You're not wrong when you say that "cloud computing" is a badly misused buzzword that gets wrongly attached to nearly everything involving virtualization, but you are wrong in suggesting that because opportunistic sales people abuse the term that it's not a real thing.

Private cloud computing is the natural endpoint of resource virtualization. When all of your resources have been completely divorced in presentation from any underlying proprietary restrictions, whether they be hardware or software, you have a cloud. You know longer provision "servers" and "clients", you provide policies, rulesets, and standards that allow people to provision those things for themselves. When Finance says they need a new server, you don't go out and install a VM for them, set it up, and give them access, you provide the policy that allows Finance to do that themselves by carving their own resources out of the pool.

The fact that, at the core, the hardware hosts, storage network, ethernet, and client machines in Finance still operate in a client/server model no more makes it a traditional client/server architecture than the web operating over TCP/IP makes it low level networking. There is a substantial difference in management for both the clients in this scenario, and the datacenter employees.

Which, I think, is why people like you are so terrified to learn about private clouds. It takes away some of the arcane magic that goes on in the datacenter and puts it in the hands of clients while making technical people more responsible for planning and policy and less responsible for the actual implementation after the cloud is set up. That seems to terrify tech people.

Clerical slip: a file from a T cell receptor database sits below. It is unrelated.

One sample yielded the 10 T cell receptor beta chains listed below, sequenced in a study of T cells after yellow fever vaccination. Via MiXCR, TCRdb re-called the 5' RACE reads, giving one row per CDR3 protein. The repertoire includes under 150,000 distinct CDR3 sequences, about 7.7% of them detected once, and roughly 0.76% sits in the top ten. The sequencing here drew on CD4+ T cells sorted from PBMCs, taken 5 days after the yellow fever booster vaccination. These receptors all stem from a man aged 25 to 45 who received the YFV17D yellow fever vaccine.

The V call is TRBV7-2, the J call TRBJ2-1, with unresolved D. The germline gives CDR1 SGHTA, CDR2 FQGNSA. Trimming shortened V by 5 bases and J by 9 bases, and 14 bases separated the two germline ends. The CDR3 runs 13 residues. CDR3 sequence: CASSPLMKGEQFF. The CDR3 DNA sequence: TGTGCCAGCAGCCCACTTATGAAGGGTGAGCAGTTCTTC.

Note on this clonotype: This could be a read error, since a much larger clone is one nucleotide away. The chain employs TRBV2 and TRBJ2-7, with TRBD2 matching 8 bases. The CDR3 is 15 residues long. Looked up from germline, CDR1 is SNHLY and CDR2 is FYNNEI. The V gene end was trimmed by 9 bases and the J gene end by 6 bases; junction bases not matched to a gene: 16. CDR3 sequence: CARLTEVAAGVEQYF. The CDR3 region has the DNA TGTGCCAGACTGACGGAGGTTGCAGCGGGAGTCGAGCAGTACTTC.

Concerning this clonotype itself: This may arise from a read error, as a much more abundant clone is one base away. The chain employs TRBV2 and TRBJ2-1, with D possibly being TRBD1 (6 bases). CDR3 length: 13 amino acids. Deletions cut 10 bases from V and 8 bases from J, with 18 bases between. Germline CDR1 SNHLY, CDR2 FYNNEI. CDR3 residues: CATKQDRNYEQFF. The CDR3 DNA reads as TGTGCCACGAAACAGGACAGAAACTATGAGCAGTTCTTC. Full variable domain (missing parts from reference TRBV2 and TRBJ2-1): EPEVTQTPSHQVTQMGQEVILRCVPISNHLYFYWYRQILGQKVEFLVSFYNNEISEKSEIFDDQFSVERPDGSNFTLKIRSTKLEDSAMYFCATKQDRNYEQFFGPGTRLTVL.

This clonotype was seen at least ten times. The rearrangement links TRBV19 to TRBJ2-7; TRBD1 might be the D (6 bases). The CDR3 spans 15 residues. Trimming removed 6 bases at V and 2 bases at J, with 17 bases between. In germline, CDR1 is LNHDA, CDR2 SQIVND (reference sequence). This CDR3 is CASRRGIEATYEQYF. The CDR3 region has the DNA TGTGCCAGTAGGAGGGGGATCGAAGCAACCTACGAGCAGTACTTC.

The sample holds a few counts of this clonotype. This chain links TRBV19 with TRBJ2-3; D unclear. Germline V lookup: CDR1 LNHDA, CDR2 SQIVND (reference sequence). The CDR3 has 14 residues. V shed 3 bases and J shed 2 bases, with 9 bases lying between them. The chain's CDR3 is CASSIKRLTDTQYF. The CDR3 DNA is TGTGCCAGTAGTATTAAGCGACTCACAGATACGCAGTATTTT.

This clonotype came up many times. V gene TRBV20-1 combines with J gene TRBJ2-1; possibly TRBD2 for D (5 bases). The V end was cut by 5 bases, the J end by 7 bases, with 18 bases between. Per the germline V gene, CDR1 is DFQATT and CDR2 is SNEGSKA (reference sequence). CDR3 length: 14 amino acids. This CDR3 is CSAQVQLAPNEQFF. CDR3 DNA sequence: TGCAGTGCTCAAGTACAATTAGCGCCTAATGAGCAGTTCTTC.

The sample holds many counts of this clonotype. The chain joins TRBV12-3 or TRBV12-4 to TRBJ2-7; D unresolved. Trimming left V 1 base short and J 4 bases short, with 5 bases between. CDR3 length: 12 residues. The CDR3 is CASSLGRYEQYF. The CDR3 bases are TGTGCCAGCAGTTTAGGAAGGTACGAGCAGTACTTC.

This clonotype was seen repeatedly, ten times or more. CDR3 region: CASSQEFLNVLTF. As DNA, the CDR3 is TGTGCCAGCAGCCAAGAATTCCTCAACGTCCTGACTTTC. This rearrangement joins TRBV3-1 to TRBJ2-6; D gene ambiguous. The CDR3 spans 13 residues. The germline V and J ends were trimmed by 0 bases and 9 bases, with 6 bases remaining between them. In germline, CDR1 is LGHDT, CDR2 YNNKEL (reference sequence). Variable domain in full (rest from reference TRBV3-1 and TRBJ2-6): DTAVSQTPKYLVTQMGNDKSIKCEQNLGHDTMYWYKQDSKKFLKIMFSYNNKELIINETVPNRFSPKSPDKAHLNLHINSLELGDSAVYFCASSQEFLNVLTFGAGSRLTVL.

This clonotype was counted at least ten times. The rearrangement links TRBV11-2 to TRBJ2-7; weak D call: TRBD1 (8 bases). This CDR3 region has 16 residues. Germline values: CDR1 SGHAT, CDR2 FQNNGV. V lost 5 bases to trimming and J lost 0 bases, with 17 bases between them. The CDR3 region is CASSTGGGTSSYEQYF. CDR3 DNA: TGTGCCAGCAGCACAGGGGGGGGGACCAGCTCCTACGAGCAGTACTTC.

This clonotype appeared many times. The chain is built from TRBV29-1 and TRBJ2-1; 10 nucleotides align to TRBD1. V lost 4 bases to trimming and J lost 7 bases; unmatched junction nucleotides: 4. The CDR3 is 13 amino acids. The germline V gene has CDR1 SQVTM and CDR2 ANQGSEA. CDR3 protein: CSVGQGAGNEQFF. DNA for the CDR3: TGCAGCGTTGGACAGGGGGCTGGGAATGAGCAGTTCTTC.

2012-04-11 03:08:00 PM  
Your head must be foggy if you're still using Outlook. It's not 2002 anymore.
 
2012-04-11 03:17:04 PM  

reverendsaintjay: Now, I'm not trying to bash the cloud. I worked on designing the one we built for my company for the majority of 2010, and the technologies we selected are extremely powerful, capable of doing amazing things. I do want to inject a grain of reality though. When it comes to the cloud, you are most likely not prepared. If you don't have push-button zero-touch deployment scripts for your servers and applications, you aren't ready for the cloud. If you don't have a development group that can handle API programming, you aren't ready. If you don't know anything about the devops movement, you aren't alone, but you also probably aren't ready. :)


It's a natural problem with this type of technology and it's not a new one. Twenty years ago companies wanted to get into the world wide web, but how many had the know how or infrastructure to build and host a website in 1992/3/4? Think about something as common as a T1 delivery today and think about what a crazy thing that was twenty years ago. Think about the initial switch to VOIP and how many companies with a traditional PBX stumbled helplessly through that process. Hell, think about the switch to twisted pair cabling, something more common than dog shiat these days. I remember back in the 90s having a "professional" come in to pull CAT-3 cable for us and I caught the bonehead yanking on it around a sharp corner in the plenum to try and "break it loose from the snake tray bracket it was caught on" because he didn't realize how fragile it is. He wasn't stupid (although he was apparently poorly trained), it was just a new thing and people didn't have experience with it yet.